|Alexander Pope, 1688-1744|
A little learning is a dang'rous thing.
Drink deep, or taste not the Pierian spring.
There shallow draughts intoxicate the brain,
And drinking largely sobers us again.
"Essay on Criticism," Alexander Pope
While some would take Pasteur's famous dictum that "chance favors the prepared mind" to be a defense of the well-structured lesson plan, I argue that we must be careful not to get lost in the details. Am I prepared to teach my classes? I am in that I know my subject matter extremely well and understand how teenage students learn best. Do I walk into a class with everything scripted? God forbid.
Take a recent A.P. Latin class. We were reading the scene in Aeneid, Book VI, in which the hero, Aeneas, enters the underworld. Vergil describes the Styx, a river on which the gods trembled to take an oath. He talks of the souls that had to wander its banks for a hundred years because their bodies had not been buried. All of this prompted questions from the students. What would happen if the gods swore by the Styx, yet broke their promise? If someone died by being eaten by a lion, would that count as burial, or would the person have to wait until the lion died and was buried?
We discussed that questions like these are often asked by those who are used to consulting a sacred text on such matters. Look it up in the Bible or the Koran, we say. Such textual authority for what amount to rather legalistic questions, however, just does not exist with regard to the Greco-Roman mythology. Yet I began to wonder. To what extent was logical or philosophical or theological thought brought to bear on the Greco-Roman divinities and their interaction with the world? Was there any sort of systematic theology relative to Greco-Roman myth?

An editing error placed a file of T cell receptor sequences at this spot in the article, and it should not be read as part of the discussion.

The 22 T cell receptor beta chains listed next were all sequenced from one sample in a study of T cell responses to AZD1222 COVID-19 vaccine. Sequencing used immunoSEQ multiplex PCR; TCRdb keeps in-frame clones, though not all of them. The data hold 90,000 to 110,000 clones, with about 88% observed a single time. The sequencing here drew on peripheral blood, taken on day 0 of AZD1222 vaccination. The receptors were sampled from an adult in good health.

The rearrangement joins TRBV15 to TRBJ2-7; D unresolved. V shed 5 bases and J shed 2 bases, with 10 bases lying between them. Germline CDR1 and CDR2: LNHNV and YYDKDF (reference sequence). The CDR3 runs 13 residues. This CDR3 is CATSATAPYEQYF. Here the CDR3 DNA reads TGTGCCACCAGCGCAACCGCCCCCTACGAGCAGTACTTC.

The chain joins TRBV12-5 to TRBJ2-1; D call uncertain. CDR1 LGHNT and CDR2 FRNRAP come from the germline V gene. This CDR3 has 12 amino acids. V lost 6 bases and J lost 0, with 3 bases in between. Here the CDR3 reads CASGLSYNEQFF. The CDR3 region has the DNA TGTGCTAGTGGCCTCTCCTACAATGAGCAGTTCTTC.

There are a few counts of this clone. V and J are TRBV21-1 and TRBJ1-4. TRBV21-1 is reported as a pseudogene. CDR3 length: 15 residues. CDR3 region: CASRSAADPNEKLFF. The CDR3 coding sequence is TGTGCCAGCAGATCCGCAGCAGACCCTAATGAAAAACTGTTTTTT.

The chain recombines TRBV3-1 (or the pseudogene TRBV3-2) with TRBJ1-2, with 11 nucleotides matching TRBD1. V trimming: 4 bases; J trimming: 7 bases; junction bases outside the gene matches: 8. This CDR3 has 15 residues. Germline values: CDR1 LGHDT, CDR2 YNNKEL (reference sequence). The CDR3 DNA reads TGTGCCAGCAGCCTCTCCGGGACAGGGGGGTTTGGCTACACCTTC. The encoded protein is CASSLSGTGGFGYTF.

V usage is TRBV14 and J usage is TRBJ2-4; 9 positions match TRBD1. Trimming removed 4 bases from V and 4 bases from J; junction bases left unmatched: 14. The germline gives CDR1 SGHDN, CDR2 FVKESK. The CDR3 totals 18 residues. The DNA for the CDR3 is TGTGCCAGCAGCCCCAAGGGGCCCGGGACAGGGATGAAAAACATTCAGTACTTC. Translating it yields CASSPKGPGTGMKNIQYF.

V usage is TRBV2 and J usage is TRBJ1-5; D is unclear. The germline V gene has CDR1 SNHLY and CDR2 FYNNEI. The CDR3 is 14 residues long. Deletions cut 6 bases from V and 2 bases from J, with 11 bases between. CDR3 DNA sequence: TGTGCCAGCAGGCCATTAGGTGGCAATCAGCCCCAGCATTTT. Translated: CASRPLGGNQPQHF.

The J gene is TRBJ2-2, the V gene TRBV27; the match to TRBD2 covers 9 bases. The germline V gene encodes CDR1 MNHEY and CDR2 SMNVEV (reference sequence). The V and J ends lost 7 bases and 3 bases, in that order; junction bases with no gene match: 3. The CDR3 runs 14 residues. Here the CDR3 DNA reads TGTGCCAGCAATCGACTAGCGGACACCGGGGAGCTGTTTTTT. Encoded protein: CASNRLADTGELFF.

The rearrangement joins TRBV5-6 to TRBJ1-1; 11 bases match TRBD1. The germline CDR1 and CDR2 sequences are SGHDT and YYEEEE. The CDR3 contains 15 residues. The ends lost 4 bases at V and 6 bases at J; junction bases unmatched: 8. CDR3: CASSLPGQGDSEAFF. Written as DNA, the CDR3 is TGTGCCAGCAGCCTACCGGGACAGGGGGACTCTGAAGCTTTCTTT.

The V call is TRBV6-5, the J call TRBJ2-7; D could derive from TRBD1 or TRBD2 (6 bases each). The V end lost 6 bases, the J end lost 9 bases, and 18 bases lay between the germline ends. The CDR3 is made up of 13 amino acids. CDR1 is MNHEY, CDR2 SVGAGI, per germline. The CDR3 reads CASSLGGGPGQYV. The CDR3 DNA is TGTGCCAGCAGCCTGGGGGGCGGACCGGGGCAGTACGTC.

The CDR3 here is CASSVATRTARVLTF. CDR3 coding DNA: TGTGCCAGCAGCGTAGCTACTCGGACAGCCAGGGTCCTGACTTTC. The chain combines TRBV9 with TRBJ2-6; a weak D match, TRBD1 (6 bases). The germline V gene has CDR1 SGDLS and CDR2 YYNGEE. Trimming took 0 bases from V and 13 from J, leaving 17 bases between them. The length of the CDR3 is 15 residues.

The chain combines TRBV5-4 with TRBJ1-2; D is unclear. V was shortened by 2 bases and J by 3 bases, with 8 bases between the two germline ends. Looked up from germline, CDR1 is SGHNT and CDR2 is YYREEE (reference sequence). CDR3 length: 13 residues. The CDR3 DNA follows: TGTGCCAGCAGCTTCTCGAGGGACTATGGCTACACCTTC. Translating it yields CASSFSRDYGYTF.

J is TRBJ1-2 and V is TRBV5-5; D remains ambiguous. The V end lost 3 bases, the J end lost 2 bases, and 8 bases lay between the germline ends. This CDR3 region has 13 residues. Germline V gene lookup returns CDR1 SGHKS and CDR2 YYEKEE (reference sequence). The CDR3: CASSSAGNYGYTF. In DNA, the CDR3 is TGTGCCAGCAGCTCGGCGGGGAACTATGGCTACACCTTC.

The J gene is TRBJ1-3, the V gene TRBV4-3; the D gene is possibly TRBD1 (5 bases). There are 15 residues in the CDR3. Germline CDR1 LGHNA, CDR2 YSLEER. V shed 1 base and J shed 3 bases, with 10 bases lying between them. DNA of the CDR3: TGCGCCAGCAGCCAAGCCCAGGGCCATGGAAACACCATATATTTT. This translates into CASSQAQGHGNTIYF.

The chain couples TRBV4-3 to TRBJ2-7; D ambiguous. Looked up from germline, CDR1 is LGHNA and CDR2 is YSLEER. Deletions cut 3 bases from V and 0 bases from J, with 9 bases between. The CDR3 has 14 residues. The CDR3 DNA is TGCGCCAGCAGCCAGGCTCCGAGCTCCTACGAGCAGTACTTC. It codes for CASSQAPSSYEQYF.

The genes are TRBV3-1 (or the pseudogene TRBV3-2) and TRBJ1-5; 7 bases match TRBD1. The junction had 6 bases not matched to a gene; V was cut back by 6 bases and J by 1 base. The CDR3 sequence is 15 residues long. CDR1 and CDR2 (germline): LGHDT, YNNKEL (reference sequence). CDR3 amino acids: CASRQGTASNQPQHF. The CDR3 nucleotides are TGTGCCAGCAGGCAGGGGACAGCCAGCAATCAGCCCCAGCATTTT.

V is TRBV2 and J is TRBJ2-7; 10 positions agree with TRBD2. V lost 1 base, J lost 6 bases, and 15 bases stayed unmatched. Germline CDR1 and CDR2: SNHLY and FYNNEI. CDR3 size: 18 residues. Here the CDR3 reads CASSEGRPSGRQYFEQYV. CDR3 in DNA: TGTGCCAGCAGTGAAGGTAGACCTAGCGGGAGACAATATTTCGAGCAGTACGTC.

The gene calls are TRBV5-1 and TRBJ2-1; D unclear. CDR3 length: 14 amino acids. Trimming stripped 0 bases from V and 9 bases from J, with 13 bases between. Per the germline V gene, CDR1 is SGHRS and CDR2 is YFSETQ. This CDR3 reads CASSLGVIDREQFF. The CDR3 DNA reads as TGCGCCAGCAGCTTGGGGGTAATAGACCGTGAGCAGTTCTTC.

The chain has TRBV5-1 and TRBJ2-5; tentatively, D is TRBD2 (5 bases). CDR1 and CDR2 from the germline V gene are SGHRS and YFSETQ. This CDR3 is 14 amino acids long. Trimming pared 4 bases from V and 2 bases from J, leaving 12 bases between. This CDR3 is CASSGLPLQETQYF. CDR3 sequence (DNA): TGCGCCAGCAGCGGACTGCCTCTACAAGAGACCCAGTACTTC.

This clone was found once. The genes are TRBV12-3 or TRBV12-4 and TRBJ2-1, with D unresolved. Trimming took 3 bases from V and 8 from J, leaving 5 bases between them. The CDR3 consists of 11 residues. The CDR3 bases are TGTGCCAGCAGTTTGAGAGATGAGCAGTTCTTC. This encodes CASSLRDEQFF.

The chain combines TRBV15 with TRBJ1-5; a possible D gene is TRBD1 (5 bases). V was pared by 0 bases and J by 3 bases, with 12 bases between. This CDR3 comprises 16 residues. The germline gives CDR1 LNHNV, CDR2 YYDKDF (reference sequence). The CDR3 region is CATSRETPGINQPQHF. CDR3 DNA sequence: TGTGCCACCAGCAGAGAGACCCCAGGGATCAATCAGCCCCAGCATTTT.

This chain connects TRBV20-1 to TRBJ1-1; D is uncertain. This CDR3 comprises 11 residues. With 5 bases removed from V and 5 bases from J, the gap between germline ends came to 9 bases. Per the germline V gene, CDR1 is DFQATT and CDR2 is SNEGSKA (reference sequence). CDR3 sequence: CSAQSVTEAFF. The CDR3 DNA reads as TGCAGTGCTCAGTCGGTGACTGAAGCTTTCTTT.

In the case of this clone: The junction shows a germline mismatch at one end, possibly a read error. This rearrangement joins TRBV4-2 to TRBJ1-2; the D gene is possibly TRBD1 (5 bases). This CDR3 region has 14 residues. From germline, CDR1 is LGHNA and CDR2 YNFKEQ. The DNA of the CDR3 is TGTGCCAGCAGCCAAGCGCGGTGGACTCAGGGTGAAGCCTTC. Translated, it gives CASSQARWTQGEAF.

So I asked. I asked friends of mine, including Joe Day (Professor Emeritus, Classics, Wabash College), Stephanie Larson (Professor, Classics, Bucknell University), and Betty Rose Nagle (Professor, Classical Studies, Indiana University). I immediately got back responses. I received a discussion on "efforts to organize what was, in religious reality, a vast polytheistic, localist non-system into a more or less coherent system or pantheon" by the likes of Homer and Hesiod and a link to the writings of Xenophon against the traditional Homeric and Hesiodic portrayal. I even got an answer to what would happen if the gods did not keep their Styx-bound word. They would suffer ten years of death-like suspended animation.
And then I took that back to the classroom where my students and I spent a bit of time talking about ancient theology before progressing with the Vergil text.
This is education at its finest. It is as I have so often described it a shared journey of discovery. I have read the Aeneid countless times, yet every time I read it with students it is new. We explore together the mysteries and glories of the world. Classical scholar G.P. Goold once wrote, "An elementary teacher, to reach in due season the end of his curriculum, must every hour turn a [blind] eye to serious problems and refrain from pursuing truth beyond the charted boundaries of the textbook." ( “Servius and the Helen Episode.” Harvard Studies in Classical Philology 74 (1970): 115) I could not disagree more. The true teacher, the magister can never be so bound, but must, along with the students, pursue the true, the good, and the beautiful, no matter how anfractuous the path.